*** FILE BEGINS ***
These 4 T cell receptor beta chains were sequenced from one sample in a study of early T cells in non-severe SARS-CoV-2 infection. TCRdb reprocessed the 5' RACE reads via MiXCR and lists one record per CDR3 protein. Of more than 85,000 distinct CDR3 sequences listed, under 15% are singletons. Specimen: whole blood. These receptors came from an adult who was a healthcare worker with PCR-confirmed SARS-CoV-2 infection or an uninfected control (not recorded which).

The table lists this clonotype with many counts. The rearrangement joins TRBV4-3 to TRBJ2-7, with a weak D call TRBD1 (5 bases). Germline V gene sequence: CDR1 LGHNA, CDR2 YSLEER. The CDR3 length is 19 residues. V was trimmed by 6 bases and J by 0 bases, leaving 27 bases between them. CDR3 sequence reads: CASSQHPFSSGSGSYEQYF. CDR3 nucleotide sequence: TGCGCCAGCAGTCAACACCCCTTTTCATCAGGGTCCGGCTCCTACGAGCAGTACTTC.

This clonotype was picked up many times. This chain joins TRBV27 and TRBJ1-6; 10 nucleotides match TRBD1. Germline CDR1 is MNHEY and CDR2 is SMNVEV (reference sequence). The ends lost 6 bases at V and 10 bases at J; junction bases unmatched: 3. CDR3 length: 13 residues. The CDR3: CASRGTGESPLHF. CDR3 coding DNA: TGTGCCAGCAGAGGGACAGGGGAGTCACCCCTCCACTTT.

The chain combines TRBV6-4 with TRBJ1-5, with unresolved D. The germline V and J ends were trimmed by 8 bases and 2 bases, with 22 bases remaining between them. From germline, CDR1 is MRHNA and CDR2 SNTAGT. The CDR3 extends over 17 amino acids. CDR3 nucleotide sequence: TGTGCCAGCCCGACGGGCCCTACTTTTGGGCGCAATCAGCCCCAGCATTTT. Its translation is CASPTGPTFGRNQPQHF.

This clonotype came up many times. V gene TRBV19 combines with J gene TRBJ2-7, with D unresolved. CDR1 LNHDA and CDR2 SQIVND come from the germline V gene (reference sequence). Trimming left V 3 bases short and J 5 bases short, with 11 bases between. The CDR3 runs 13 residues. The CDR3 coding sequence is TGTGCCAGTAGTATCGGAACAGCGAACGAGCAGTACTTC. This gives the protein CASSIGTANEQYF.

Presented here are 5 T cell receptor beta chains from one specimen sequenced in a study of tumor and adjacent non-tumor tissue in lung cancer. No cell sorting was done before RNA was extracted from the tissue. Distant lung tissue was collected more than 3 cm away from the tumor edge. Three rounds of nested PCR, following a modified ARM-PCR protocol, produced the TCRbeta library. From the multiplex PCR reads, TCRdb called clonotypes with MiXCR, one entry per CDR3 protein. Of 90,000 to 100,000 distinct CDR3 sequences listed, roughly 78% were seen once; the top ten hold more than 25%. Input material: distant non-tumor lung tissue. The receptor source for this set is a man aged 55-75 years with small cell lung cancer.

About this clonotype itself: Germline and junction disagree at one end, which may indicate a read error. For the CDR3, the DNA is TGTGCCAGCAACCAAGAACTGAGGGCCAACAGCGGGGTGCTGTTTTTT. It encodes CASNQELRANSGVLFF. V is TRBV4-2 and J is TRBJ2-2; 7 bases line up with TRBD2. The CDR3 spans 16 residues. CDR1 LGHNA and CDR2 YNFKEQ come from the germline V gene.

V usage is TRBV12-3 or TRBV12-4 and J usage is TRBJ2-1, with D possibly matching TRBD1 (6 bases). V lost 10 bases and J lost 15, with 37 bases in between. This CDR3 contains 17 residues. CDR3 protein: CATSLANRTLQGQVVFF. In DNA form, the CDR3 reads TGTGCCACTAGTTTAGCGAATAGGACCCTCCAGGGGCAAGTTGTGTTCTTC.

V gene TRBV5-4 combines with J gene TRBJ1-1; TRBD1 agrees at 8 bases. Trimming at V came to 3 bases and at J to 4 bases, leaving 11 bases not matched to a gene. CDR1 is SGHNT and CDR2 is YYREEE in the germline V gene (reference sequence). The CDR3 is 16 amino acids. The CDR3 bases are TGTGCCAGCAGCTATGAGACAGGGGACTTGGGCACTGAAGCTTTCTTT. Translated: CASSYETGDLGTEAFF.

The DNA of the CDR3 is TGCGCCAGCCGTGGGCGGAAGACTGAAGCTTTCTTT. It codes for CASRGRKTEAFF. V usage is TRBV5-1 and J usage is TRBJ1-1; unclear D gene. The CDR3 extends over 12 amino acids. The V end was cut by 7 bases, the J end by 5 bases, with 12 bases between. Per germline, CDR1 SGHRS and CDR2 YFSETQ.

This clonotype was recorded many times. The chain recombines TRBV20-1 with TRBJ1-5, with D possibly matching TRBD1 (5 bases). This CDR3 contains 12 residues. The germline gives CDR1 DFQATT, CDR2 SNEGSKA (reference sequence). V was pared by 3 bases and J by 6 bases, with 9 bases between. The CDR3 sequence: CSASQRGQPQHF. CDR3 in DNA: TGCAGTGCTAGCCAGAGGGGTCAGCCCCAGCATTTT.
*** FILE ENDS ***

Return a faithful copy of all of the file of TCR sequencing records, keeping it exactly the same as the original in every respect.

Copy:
These 4 T cell receptor beta chains were sequenced from one sample in a study of early T cells in non-severe SARS-CoV-2 infection. TCRdb reprocessed the 5' RACE reads via MiXCR and lists one record per CDR3 protein. Of more than 85,000 distinct CDR3 sequences listed, under 15% are singletons. Specimen: whole blood. These receptors came from an adult who was a healthcare worker with PCR-confirmed SARS-CoV-2 infection or an uninfected control (not recorded which).

The table lists this clonotype with many counts. The rearrangement joins TRBV4-3 to TRBJ2-7, with a weak D call TRBD1 (5 bases). Germline V gene sequence: CDR1 LGHNA, CDR2 YSLEER. The CDR3 length is 19 residues. V was trimmed by 6 bases and J by 0 bases, leaving 27 bases between them. CDR3 sequence reads: CASSQHPFSSGSGSYEQYF. CDR3 nucleotide sequence: TGCGCCAGCAGTCAACACCCCTTTTCATCAGGGTCCGGCTCCTACGAGCAGTACTTC.

This clonotype was picked up many times. This chain joins TRBV27 and TRBJ1-6; 10 nucleotides match TRBD1. Germline CDR1 is MNHEY and CDR2 is SMNVEV (reference sequence). The ends lost 6 bases at V and 10 bases at J; junction bases unmatched: 3. CDR3 length: 13 residues. The CDR3: CASRGTGESPLHF. CDR3 coding DNA: TGTGCCAGCAGAGGGACAGGGGAGTCACCCCTCCACTTT.

The chain combines TRBV6-4 with TRBJ1-5, with unresolved D. The germline V and J ends were trimmed by 8 bases and 2 bases, with 22 bases remaining between them. From germline, CDR1 is MRHNA and CDR2 SNTAGT. The CDR3 extends over 17 amino acids. CDR3 nucleotide sequence: TGTGCCAGCCCGACGGGCCCTACTTTTGGGCGCAATCAGCCCCAGCATTTT. Its translation is CASPTGPTFGRNQPQHF.

This clonotype came up many times. V gene TRBV19 combines with J gene TRBJ2-7, with D unresolved. CDR1 LNHDA and CDR2 SQIVND come from the germline V gene (reference sequence). Trimming left V 3 bases short and J 5 bases short, with 11 bases between. The CDR3 runs 13 residues. The CDR3 coding sequence is TGTGCCAGTAGTATCGGAACAGCGAACGAGCAGTACTTC. This gives the protein CASSIGTANEQYF.

Presented here are 5 T cell receptor beta chains from one specimen sequenced in a study of tumor and adjacent non-tumor tissue in lung cancer. No cell sorting was done before RNA was extracted from the tissue. Distant lung tissue was collected more than 3 cm away from the tumor edge. Three rounds of nested PCR, following a modified ARM-PCR protocol, produced the TCRbeta library. From the multiplex PCR reads, TCRdb called clonotypes with MiXCR, one entry per CDR3 protein. Of 90,000 to 100,000 distinct CDR3 sequences listed, roughly 78% were seen once; the top ten hold more than 25%. Input material: distant non-tumor lung tissue. The receptor source for this set is a man aged 55-75 years with small cell lung cancer.

About this clonotype itself: Germline and junction disagree at one end, which may indicate a read error. For the CDR3, the DNA is TGTGCCAGCAACCAAGAACTGAGGGCCAACAGCGGGGTGCTGTTTTTT. It encodes CASNQELRANSGVLFF. V is TRBV4-2 and J is TRBJ2-2; 7 bases line up with TRBD2. The CDR3 spans 16 residues. CDR1 LGHNA and CDR2 YNFKEQ come from the germline V gene.

V usage is TRBV12-3 or TRBV12-4 and J usage is TRBJ2-1, with D possibly matching TRBD1 (6 bases). V lost 10 bases and J lost 15, with 37 bases in between. This CDR3 contains 17 residues. CDR3 protein: CATSLANRTLQGQVVFF. In DNA form, the CDR3 reads TGTGCCACTAGTTTAGCGAATAGGACCCTCCAGGGGCAAGTTGTGTTCTTC.

V gene TRBV5-4 combines with J gene TRBJ1-1; TRBD1 agrees at 8 bases. Trimming at V came to 3 bases and at J to 4 bases, leaving 11 bases not matched to a gene. CDR1 is SGHNT and CDR2 is YYREEE in the germline V gene (reference sequence). The CDR3 is 16 amino acids. The CDR3 bases are TGTGCCAGCAGCTATGAGACAGGGGACTTGGGCACTGAAGCTTTCTTT. Translated: CASSYETGDLGTEAFF.

The DNA of the CDR3 is TGCGCCAGCCGTGGGCGGAAGACTGAAGCTTTCTTT. It codes for CASRGRKTEAFF. V usage is TRBV5-1 and J usage is TRBJ1-1; unclear D gene. The CDR3 extends over 12 amino acids. The V end was cut by 7 bases, the J end by 5 bases, with 12 bases between. Per germline, CDR1 SGHRS and CDR2 YFSETQ.

This clonotype was recorded many times. The chain recombines TRBV20-1 with TRBJ1-5, with D possibly matching TRBD1 (5 bases). This CDR3 contains 12 residues. The germline gives CDR1 DFQATT, CDR2 SNEGSKA (reference sequence). V was pared by 3 bases and J by 6 bases, with 9 bases between. The CDR3 sequence: CSASQRGQPQHF. CDR3 in DNA: TGCAGTGCTAGCCAGAGGGGTCAGCCCCAGCATTTT.